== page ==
loadView vs viewDidLoad

For programatic UI setup

I was talking to Justin Driscoll on Twitter on setting up the view hierarchy in code, and whether the best place to do that was loadView or viewDidLoad (Update: when you inherit directly from UIViewController).

Developers who choose to setup their view hierarchy in loadView do so like this:

override func loadView() {
    let v = UIView()
    let subview = UIView()
    self.view = v

Here is one example of this strategy.

Developers who choose to setup their view hierarchy in viewDidLoad do so like this:

override func viewDidLoad() {
    let v = self.view
    let subview = UIView()

Here is an example of this strategy.

If we setup the view hierarchy in viewDidLoad and we want a custom view as the root view, we should also implement a custom loadView:

override func loadView() {
    self.view = MyCustomView()

Both of these strategies work. So which one is better?

What does Apple recommend?

Apple’s documentation does talk about setting up the view hierarchy in code without using Interface Builder.

View Controller Programming Guide:

If you prefer to create views programmatically, instead of using a storyboard, you do so by overriding your view controller’s loadView method. Your implementation of this method should do the following:

  1. Create a root view object. …

  2. Create additional subviews and add them to the root view.

    For each view, you should:

    1. Create and initialize the view.
    2. Add the view to a parent view using the addSubview: method.
  3. If you are using auto layout, assign sufficient constraints to each of the views you just created to control the position and size of your views. Otherwise, …

  4. Assign the root view to the view property of your view controller.


If you cannot define your views in a storyboard or a nib file, override the loadView method to manually instantiate a view hierarchy and assign it to the view property.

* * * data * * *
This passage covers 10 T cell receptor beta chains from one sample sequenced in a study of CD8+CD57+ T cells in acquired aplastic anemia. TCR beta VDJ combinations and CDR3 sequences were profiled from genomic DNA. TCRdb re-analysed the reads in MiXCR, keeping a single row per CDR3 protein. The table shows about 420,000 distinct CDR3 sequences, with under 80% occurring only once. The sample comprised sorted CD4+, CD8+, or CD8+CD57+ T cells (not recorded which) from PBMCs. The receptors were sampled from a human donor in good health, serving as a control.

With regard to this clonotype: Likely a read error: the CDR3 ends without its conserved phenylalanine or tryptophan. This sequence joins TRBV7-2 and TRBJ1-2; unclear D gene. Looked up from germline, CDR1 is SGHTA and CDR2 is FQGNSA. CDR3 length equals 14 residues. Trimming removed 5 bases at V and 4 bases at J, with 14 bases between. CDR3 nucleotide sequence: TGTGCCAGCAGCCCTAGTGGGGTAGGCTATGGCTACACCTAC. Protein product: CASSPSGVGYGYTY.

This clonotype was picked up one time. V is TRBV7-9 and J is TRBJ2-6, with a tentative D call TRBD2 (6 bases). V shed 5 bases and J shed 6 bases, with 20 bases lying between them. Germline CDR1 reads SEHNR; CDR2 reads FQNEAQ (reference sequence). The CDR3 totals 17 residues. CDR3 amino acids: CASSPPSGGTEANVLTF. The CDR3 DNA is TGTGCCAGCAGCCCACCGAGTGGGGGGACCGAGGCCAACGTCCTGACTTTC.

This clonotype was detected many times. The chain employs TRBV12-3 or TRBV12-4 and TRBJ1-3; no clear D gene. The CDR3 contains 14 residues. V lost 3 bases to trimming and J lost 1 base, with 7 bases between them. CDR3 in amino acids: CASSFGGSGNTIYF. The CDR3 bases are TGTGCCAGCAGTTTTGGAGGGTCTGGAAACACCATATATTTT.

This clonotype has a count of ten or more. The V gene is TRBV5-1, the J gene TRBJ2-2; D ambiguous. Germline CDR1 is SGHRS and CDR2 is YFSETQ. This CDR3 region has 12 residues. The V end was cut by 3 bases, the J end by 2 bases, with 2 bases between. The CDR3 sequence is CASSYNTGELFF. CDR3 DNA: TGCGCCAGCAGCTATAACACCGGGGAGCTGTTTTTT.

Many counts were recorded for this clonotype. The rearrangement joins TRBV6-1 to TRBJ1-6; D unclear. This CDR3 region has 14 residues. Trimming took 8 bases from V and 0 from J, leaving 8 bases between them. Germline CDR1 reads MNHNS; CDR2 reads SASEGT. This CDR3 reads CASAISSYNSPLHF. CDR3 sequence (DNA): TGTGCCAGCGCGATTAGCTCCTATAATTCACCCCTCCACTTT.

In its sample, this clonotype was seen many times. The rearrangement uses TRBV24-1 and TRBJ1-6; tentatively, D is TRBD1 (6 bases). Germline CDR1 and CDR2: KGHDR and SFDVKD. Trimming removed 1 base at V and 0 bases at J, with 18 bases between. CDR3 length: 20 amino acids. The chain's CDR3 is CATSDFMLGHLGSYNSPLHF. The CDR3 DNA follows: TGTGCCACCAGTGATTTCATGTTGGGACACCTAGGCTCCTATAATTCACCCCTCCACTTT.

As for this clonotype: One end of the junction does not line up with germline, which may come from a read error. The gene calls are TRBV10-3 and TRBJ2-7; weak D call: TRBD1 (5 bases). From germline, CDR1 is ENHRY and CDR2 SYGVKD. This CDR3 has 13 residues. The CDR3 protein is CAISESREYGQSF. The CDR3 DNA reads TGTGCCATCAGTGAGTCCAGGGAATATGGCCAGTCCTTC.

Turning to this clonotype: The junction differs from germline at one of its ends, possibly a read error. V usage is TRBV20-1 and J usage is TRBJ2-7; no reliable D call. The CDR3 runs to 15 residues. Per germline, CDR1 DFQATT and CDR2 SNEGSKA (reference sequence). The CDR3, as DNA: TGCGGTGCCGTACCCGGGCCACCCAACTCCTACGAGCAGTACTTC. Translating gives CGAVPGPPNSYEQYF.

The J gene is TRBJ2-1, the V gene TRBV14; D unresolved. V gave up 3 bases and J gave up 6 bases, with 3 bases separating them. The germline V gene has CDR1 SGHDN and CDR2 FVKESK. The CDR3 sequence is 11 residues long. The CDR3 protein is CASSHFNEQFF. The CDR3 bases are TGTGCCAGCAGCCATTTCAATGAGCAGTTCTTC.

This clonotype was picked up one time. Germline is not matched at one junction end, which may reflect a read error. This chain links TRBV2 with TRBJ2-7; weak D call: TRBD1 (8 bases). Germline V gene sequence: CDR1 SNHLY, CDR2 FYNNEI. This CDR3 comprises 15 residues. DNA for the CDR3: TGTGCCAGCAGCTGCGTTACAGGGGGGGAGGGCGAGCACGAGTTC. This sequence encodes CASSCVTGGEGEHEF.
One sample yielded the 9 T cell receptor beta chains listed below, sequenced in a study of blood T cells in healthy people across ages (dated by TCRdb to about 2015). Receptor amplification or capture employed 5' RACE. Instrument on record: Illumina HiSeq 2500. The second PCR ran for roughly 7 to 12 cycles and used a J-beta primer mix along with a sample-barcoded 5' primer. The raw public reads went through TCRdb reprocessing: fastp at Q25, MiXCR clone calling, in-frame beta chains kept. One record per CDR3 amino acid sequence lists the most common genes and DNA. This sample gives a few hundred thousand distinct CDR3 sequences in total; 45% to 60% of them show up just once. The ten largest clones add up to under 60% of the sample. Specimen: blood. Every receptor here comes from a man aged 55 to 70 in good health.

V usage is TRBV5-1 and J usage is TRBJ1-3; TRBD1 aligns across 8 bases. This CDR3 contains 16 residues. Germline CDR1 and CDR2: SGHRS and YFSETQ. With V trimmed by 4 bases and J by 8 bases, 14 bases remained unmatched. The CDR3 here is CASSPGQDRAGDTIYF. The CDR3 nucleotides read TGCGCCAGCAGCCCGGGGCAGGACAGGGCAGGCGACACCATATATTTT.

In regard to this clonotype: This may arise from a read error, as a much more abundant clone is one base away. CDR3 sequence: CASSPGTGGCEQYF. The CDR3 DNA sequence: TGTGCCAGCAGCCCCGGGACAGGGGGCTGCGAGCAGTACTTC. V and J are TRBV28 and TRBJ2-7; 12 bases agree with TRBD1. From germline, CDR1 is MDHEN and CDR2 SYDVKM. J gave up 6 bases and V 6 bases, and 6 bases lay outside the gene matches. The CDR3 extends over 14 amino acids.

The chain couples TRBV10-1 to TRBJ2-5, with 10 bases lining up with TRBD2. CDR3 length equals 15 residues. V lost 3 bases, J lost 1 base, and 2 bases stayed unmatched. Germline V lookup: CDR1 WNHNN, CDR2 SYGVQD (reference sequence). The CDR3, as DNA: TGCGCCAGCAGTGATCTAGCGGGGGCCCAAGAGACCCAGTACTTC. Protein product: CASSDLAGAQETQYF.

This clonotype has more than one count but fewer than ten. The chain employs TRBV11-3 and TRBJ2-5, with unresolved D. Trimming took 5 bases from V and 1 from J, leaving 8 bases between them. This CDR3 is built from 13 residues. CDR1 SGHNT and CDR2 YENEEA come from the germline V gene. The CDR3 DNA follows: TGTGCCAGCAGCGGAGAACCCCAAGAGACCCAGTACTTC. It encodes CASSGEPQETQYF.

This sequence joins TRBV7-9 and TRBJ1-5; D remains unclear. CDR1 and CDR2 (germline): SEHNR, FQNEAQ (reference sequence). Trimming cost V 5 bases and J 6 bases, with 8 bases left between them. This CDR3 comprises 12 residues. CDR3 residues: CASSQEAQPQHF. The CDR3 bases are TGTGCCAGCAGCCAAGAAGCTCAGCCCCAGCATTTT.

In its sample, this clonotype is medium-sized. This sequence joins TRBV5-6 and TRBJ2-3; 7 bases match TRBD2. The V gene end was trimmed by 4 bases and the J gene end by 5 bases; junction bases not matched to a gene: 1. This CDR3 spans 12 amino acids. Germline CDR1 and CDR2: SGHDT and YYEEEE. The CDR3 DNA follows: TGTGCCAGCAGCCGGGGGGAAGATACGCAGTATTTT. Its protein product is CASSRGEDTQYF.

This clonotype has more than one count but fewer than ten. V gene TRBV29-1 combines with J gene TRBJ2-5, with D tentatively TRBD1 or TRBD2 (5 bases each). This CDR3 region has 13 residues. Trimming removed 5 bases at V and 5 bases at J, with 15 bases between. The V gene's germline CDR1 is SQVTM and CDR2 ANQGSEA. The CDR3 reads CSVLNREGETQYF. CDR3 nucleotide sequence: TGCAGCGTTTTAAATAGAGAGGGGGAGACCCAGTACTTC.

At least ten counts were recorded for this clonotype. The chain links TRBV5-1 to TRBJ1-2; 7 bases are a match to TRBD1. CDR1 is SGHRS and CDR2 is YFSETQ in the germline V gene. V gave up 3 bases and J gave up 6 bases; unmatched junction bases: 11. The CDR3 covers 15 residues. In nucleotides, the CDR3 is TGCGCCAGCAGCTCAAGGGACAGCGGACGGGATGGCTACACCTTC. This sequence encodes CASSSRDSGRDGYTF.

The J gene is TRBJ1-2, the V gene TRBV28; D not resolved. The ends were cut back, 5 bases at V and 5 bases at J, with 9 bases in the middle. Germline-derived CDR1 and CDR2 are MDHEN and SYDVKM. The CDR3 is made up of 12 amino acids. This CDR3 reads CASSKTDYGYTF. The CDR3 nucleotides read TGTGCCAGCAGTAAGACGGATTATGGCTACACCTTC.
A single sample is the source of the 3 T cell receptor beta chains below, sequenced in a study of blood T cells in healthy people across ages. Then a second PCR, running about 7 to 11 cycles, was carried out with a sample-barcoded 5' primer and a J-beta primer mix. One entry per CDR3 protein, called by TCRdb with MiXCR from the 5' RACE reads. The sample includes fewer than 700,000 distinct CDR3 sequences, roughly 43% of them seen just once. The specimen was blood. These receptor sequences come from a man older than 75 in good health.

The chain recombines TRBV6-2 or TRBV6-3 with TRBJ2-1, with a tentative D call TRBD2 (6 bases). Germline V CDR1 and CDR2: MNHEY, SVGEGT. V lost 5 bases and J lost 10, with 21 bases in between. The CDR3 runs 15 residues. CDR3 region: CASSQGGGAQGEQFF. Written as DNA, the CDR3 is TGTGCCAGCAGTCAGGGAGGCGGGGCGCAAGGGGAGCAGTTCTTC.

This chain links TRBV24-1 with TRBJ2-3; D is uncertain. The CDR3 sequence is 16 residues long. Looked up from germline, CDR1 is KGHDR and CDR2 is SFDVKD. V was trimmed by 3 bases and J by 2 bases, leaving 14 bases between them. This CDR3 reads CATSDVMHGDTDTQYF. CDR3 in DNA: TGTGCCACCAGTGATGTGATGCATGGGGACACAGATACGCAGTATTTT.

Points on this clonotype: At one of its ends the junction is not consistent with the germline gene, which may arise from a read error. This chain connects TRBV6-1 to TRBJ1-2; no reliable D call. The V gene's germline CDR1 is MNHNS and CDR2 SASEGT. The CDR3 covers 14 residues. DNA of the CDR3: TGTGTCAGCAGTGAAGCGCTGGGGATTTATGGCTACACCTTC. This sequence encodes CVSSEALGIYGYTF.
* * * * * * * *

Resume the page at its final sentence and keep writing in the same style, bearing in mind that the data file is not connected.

You can override [the loadView] method in order to create your views manually. If you choose to do so, assign the root view of your view hierarchy to the view property.

If you want to perform any additional initialization of your views, do so in the viewDidLoad method.

So, as per Apple’s documentation, the recommended place to setup the view hierarchy is loadView.

Apple suggests we do “any additional initialization” of our views in viewDidLoad. I interpret that as: If you’d like to setup additional views on top of what’s in your storyboard or xib, do it in viewDidLoad.

While it’s not entirely clear what “additional initialization” is meant to be done in viewDidLoad, it’s quite clear that loadView is the recommended override point for setting up the view hierarchy in code.

Practically speaking

I see a lot of code that sets up the view hierarchy in viewDidLoad without setting up the views in Interface Builder. Though that doesn’t strictly follow what Apple recommends we do, that’s perfectly safe, because of the way in which a view controller loads its view.

When the view property of a UIViewController is accessed, a simplified pseudocode for returning a view looks something like this 1:

  1. If there’s already a view set, return that view

  2. Call loadView

    The default implementation of loadView in UIViewController does something like this 2:

    • If there’s an associated storyboard / xib,
      • Load the view hierarchy from the storyboard / xib
      • Assign the root view to the view property
    • If there’s no associated storyboard / xib
      • Create a UIView instance with a default frame and autoResizingMask
      • Assign that view to the view property
  3. For any layout guides created from a storyboard / xib, setup Auto Layout constraints between the layout guides and the view of the view controller

  4. Call viewDidLoad

So, when you’re not using a storyboard or xib, viewDidLoad gets called almost immediately after loadView. In practice, it makes no difference whether you setup the view hierarchy in loadView or viewDidLoad.

I personally prefer doing it in loadView, which is consistent with Apple’s documentation, but I have seen a lot of code that does it in viewDidLoad.

To conclude, we can set up the view hierarchy in either loadView or viewDidLoad, as long as we’re aware of when which method gets called. The most important thing to remember is that if you override loadView, you should set the view property, while if you override viewDidLoad, you should only read the view property, which should have been already set.

(Update: Note that this post applies only when your view is a direct subclass of UIViewController. When you’re inheriting from a subclass of UIViewController, like say UITableViewController, you should build up your view hierarchy in viewDidLoad.)

  1. Thanks to breakpoints and disassembly features in Xcode and the Hopper decompiler 

  2. This is why, in your implementation of loadView, you shouldn’t call super.loadView() and then also set the view property. Doing that just throws away the view that the default implementation created for you. 

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